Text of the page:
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16 Aug 2017

BY Tom Parry

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TRFBLI

Agents cut credit card sales to allay financial impact of surcharge ban

Agents have started reducing credit card sales to pre-empt financial pressures from the impending government ban on surcharging, TTG has learned.

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The ban on surcharging will mean businesses themselves are left to shoulder merchant processing fees.

Jackie Steadman, director of Berkhamsted-based TravelTime World, told TTG her agency had this week implemented a new policy to “not take any more credit card payments” and would now aim to “plateau” the number of its customers using them to book.


Echoing Steadman, Nick Harding-McKay, managing director of Travel Designers in Balham, south London, said his agency would take similar steps on January 13 next year – the date the Payment Services Directive 2 (PSD2) comes into force.


Both agents said they had made the changes to try and counteract the financial impact of the EU regulation, which will see the outlawing of surcharges for payments made on Visa and Mastercard credit and debit cards, American Express and PayPal.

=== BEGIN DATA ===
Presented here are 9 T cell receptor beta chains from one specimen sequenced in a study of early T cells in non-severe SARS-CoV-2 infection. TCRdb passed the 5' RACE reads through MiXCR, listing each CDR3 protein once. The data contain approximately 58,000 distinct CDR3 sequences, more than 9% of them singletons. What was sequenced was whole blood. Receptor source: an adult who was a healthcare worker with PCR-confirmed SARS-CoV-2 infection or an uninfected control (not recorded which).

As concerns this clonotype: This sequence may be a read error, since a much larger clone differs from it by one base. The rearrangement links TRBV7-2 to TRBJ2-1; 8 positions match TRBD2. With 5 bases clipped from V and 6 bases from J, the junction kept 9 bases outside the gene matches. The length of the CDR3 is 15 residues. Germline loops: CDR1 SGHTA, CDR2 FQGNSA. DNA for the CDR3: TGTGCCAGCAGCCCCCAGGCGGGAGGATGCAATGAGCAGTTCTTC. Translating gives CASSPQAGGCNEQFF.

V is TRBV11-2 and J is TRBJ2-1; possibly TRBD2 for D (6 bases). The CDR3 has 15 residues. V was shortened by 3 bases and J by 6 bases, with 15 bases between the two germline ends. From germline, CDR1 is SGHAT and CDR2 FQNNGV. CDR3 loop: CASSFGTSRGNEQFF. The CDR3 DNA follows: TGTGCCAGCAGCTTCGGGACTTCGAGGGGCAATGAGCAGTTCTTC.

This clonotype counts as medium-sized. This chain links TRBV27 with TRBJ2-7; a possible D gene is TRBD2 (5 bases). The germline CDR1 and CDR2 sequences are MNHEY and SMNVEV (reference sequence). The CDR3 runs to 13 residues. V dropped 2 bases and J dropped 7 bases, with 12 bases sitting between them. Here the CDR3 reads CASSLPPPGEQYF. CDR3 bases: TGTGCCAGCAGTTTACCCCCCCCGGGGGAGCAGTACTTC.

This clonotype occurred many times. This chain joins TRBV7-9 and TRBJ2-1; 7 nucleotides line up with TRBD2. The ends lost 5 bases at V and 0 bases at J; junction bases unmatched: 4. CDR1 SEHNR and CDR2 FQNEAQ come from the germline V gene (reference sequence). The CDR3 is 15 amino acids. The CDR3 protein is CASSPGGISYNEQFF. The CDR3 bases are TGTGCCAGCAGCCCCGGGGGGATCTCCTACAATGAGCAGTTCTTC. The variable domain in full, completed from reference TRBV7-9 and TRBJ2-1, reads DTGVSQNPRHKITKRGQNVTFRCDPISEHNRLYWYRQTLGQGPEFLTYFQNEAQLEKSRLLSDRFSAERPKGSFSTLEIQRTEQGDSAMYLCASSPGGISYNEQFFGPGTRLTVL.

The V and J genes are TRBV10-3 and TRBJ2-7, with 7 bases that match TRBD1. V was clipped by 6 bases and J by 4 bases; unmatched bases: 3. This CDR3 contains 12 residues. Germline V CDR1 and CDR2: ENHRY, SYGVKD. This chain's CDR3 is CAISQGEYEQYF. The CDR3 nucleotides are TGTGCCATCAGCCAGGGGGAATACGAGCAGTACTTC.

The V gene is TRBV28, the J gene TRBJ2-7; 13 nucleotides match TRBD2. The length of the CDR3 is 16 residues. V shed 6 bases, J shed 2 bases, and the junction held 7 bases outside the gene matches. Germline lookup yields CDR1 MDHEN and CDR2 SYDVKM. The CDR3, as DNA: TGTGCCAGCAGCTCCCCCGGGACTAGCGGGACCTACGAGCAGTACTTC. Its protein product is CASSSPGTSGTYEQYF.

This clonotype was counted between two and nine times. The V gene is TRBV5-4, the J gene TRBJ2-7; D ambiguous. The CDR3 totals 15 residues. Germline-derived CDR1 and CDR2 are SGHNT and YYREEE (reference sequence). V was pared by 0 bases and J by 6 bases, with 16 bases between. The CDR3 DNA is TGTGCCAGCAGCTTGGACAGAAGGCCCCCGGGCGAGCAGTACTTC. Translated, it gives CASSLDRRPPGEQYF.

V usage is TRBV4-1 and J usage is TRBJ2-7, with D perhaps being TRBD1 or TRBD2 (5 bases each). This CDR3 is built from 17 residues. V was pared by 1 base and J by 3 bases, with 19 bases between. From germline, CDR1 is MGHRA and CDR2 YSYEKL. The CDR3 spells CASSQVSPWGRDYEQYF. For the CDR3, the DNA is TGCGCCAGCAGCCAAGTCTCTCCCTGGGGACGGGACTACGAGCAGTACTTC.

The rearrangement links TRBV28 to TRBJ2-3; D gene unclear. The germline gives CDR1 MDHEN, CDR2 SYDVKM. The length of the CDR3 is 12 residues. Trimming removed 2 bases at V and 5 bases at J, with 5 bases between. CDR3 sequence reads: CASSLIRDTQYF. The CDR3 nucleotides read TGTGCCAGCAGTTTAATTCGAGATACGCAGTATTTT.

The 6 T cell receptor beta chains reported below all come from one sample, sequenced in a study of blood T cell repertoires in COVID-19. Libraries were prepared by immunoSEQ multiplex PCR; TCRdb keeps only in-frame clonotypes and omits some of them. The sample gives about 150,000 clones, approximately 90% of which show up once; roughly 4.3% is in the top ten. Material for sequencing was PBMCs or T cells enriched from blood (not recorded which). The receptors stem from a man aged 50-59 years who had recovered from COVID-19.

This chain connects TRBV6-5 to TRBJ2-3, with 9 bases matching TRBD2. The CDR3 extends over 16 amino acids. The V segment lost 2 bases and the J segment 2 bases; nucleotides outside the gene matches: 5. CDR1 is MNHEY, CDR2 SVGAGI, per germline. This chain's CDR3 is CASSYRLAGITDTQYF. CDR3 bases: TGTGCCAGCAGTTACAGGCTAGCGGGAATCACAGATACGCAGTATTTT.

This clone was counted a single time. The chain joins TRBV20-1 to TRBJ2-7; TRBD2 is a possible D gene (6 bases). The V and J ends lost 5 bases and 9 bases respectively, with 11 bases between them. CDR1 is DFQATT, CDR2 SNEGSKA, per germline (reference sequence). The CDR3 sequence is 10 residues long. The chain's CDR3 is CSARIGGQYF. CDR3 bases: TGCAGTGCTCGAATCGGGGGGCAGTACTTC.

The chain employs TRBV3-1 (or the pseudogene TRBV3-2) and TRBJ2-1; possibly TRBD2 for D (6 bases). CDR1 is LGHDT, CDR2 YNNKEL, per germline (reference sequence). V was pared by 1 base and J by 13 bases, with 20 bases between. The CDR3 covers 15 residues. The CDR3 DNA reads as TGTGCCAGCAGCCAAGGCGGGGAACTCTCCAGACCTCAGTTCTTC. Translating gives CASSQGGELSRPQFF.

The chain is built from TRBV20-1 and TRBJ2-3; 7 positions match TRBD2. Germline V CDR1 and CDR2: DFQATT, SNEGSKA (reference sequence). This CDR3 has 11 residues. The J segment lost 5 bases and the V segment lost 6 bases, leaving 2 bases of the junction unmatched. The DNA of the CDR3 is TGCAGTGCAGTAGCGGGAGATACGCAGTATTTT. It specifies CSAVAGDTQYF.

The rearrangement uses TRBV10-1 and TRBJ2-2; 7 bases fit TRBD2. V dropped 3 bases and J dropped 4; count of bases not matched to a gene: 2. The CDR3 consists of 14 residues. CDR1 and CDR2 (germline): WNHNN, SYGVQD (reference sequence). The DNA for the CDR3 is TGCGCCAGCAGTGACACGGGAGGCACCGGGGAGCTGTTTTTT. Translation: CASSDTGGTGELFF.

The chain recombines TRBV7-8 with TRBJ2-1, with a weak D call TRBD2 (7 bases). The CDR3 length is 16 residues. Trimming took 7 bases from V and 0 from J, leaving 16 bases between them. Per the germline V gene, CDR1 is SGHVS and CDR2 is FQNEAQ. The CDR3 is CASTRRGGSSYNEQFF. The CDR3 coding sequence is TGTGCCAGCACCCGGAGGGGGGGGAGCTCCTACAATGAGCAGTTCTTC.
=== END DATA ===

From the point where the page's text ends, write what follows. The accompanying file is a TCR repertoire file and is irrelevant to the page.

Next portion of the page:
HM Treasury confirmed the law change last month after a public consultation, claiming its actions were to prevent customers falling foul of “rip-off” charges.


The ban on surcharging will mean businesses themselves are left to shoulder merchant processing fees.


Steadman said TravelTime World would accept credit cards for paying deposits but would then secure the rest of the money through a Bacs payment, bank transfer or cheque.


She added that she believed the surcharge ban would put an “overwhelming strain on agents’ bottom lines”, warning that the increased operating costs could impact the service it offers clients.


“We are trying to educate our clients and make sure they know our reasons [for the change],” she said. “We love to add value with transfers, lounge passes… and now we’ll be forced to tell new customers that they may not be able to have those if they pay by card.


“We thought we would bring [the change] in now… we don’t want the floodgates to open in January.”


Harding-McKay said that if his business continued accepting credit cards at its current rate but then had to absorb card processing fees, he would have to grow profits by 20% in the coming year “just to stand still”.


“It would be the equivalent of sacking someone [to cover costs] and that’s ridiculously unfair,” he said. “I think people will actually end up just paying more as prices go up.”


Both Steadman and Harding-McKay acknowledged that they may make exceptions to the policy and would keep it “under review”.


Leighann Morgan, owner of Opulent Travel Services in Shrewsbury, suggested agencies could ask customers to abide by a “preferred payment method”, bypassing credit cards.

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